The 1993 hit movie Cool Runnings was based on a true story in the 1988 Winter Olympics, where American business consultant George Fitch thought that fast Jamaican runners would make excellent bobsled runners. After a few disastrous starts, the team eventually came to finish 14th in the 1994 Winter Olympics – its best finish yet. What makes the team’s formation significant is that it was the first of its kind – a bobsledding team from a warm country.
Since then, there have been several other similar breakouts, one of the most notable being in the 2002 Winter Olympics, when Australia’s Steven Bradbury won the gold in short-track speedskating. The 2018 Winter Olympics promises to bring more breakouts, including a skater from Malaysia and an alpine skier from Eritrea, but the biggest breakout, however, seems to be Nigeria’s first female bobsledding team.
The team will also be the Nigeria’s first foray into the Winter Olympics.
The three-woman team consists of Seun Adigun, Ngozi Onwumere and Akuoma Omeoga, with Adigun as the driver and Onwumere and Omeoga as her brakewomen. All three women come to the event with previous athletic experience: Adigun has represented Nigeria in the 2012 Olympics for the hurdles, Onwumere has won two medals as a sprinter in the 2015 African Games, and Omeoga was a sprinter for the University of Minnesota.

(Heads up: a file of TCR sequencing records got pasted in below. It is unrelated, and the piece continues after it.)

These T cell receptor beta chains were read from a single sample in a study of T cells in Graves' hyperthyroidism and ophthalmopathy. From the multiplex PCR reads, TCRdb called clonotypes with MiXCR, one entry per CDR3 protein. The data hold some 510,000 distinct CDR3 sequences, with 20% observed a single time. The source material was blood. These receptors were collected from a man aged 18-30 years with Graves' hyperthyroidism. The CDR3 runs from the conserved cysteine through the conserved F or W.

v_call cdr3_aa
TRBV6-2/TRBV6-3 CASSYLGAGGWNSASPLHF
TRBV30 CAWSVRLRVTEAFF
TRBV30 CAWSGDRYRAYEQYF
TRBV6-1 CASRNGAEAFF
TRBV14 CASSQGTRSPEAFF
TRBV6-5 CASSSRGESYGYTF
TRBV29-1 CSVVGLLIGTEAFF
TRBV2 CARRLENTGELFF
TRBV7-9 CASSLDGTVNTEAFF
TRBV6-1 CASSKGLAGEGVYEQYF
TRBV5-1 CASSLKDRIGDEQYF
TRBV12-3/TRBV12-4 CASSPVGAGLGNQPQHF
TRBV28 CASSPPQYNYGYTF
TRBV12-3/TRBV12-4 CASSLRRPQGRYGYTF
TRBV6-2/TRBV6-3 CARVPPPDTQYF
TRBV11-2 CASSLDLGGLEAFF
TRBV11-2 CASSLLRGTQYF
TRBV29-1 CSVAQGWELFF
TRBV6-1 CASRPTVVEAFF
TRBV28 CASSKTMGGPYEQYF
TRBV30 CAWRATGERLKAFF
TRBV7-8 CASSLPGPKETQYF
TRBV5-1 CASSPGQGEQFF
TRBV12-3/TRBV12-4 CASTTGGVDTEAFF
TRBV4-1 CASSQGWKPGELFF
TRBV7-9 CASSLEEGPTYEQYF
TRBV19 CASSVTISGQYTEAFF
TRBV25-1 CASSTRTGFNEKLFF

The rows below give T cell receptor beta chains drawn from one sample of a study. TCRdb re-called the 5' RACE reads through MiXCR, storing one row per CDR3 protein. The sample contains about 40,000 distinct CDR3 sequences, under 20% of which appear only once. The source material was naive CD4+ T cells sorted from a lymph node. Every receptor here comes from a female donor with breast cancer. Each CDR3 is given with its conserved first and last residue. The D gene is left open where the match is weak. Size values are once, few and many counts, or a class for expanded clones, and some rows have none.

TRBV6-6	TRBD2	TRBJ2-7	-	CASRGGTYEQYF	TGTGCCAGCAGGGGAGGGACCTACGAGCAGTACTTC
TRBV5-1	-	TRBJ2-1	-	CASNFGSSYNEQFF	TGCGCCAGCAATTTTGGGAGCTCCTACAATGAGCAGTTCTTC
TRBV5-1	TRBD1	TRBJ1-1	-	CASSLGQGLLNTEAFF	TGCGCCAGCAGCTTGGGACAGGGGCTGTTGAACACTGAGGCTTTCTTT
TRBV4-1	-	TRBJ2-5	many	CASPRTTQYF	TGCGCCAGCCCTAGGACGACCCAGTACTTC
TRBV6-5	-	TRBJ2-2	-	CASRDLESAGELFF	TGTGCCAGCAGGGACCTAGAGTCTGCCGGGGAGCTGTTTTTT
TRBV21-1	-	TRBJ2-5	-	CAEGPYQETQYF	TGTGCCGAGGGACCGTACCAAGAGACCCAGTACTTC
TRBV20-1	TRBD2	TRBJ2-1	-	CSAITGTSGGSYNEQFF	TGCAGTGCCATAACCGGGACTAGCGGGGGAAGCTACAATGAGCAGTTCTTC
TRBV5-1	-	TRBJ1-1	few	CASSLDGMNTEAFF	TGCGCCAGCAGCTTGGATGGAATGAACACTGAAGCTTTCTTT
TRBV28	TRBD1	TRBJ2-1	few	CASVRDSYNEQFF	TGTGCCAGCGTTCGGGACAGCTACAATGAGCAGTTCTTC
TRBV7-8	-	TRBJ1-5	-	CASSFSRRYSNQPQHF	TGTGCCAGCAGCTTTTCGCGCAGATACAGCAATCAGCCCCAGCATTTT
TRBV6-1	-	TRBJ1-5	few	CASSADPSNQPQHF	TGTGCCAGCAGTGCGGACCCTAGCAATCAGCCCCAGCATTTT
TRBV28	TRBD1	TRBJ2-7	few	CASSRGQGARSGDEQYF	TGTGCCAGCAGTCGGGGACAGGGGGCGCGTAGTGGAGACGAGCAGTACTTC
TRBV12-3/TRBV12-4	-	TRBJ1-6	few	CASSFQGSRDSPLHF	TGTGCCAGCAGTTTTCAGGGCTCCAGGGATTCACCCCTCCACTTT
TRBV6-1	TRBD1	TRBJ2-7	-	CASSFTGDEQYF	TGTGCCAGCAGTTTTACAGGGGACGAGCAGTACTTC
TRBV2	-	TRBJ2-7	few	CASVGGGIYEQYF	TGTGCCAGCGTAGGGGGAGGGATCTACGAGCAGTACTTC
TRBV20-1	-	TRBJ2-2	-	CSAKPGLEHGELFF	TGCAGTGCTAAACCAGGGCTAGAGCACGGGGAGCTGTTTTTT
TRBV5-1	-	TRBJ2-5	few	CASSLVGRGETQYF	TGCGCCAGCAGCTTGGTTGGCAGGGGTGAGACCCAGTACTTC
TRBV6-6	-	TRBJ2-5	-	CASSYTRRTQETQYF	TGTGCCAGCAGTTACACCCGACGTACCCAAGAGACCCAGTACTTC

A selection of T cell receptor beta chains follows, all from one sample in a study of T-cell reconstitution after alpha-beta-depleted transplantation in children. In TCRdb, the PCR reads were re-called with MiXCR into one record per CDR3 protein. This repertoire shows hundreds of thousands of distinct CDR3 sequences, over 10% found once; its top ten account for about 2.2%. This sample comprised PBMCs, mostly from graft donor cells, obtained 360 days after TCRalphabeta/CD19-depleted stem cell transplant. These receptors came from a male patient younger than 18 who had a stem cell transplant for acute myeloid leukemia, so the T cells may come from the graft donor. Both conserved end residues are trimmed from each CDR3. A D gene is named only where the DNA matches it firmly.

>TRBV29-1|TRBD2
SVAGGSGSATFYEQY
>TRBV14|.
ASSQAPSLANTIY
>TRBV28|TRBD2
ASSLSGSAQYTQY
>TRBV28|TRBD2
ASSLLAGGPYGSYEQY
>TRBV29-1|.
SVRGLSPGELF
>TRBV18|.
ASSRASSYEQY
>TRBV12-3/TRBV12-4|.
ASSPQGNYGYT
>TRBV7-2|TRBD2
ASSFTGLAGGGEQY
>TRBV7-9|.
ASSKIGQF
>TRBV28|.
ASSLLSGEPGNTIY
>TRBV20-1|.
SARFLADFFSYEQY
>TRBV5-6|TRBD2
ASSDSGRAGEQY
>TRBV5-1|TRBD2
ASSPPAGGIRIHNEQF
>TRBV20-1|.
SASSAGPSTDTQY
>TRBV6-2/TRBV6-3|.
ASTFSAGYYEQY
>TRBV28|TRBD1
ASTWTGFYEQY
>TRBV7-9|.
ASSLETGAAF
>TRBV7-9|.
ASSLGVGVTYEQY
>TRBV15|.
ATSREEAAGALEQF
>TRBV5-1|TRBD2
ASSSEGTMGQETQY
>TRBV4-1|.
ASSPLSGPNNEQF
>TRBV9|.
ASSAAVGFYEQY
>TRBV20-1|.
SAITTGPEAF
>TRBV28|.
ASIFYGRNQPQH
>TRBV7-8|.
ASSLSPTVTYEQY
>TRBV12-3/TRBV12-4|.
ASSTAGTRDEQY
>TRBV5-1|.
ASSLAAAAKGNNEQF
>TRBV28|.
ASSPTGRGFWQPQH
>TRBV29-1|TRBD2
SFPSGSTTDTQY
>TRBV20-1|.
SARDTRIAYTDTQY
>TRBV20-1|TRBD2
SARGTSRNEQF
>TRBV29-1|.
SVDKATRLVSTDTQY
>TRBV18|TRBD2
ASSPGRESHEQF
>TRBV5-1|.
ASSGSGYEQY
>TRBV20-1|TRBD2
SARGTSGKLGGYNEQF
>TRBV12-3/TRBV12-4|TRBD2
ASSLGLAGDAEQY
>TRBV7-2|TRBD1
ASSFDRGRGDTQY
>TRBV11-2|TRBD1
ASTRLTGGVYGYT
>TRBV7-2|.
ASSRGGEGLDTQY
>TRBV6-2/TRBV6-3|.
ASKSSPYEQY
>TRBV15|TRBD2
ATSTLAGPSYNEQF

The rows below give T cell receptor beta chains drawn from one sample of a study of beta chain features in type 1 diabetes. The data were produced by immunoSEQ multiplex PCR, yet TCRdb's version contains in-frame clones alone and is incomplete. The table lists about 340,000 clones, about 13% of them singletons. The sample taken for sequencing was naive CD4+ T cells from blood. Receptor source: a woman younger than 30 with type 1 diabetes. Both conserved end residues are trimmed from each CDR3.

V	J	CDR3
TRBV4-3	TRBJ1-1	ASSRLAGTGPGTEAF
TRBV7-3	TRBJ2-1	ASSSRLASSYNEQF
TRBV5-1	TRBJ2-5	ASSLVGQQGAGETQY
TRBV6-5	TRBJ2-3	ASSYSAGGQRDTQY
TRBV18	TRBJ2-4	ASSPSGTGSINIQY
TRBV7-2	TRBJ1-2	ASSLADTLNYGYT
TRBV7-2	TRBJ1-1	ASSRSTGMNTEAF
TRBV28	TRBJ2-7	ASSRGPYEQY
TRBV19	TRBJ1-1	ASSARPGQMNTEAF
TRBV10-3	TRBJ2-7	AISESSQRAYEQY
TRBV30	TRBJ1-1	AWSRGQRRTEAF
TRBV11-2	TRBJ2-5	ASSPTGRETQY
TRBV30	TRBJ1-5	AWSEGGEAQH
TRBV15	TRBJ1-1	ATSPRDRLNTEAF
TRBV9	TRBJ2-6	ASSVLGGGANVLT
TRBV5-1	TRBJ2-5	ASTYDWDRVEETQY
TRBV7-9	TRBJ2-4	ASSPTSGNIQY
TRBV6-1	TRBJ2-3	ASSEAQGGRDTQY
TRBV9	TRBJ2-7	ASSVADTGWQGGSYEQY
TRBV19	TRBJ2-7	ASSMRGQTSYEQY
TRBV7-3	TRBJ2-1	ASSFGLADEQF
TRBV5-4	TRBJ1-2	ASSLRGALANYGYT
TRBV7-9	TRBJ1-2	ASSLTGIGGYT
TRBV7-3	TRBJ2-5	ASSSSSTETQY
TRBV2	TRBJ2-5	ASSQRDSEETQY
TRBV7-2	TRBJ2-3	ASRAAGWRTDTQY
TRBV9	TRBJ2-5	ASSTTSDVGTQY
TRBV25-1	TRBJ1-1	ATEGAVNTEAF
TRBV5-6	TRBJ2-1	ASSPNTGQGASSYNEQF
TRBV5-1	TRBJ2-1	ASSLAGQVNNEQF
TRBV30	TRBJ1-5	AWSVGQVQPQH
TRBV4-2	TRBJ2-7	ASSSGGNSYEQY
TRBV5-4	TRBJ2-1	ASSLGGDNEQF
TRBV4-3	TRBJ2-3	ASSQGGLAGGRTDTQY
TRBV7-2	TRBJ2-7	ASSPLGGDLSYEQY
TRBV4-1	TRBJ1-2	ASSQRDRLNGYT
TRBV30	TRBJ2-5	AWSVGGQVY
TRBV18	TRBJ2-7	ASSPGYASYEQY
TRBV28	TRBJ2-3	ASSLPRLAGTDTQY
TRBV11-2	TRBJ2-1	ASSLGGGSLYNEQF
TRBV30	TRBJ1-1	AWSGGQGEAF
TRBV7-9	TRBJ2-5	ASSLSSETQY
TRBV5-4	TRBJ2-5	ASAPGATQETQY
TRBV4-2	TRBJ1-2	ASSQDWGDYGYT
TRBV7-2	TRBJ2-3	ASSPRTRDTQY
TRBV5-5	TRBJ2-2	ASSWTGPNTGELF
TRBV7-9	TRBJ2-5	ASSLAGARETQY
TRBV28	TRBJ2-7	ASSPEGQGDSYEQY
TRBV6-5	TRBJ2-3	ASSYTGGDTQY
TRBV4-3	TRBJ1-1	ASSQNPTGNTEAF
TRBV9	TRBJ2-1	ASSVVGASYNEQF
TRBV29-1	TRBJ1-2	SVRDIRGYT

The team’s story actually began in Houston, where the women began training with a wooden sled they dubbed, “The Maeflower.” Since then, they have raised enough money through a GoFundMe to be able to compete in the five qualifying races, and after recently completing the fifth race in Calgary, they signed a sponsorship deal with Visa that will allow them to represent not only as the first Nigerian bobsledding team, but also, as the first African bobsledding team in the Winter Olympics.
“Ecstatic to say the least! You ladies showed nothing but pure heart and dedication,” wrote the Bobsled & Skeleton Sports Federation of Nigeria (BSFN) on Instagram following the completion of the team’s fifth qualifying race. “To see a mere dream come to reality is a true blessing. God bless you all and thank you for representing Nigeria so well!”
“Their hard work was inspiring and I hope Nigerians can appreciate what it took for them to achieve this,” said BSFN president Solomon Ogba. “They are all very successful people in their own right — in sports and out of it, and somehow they are still motivated and still push for more success. I have watched them train and work hard to represent Nigeria at the Winter Olympics in a very technical and high-risk sport and they have achieved that.”
“We are from a continent that would never imagine sliding down ice at 80 or 90 miles per hour,” Adigun said in an interview with BBC. “I find the idea of getting people to take to that inspiring in itself.”
Not only should the sheer amount of effort these women have put into the foray inspire other Nigerians – it should serve to inspire little girls as well, who perhaps dream of one day succeeding in the athletic world, whichever part that world it may be.
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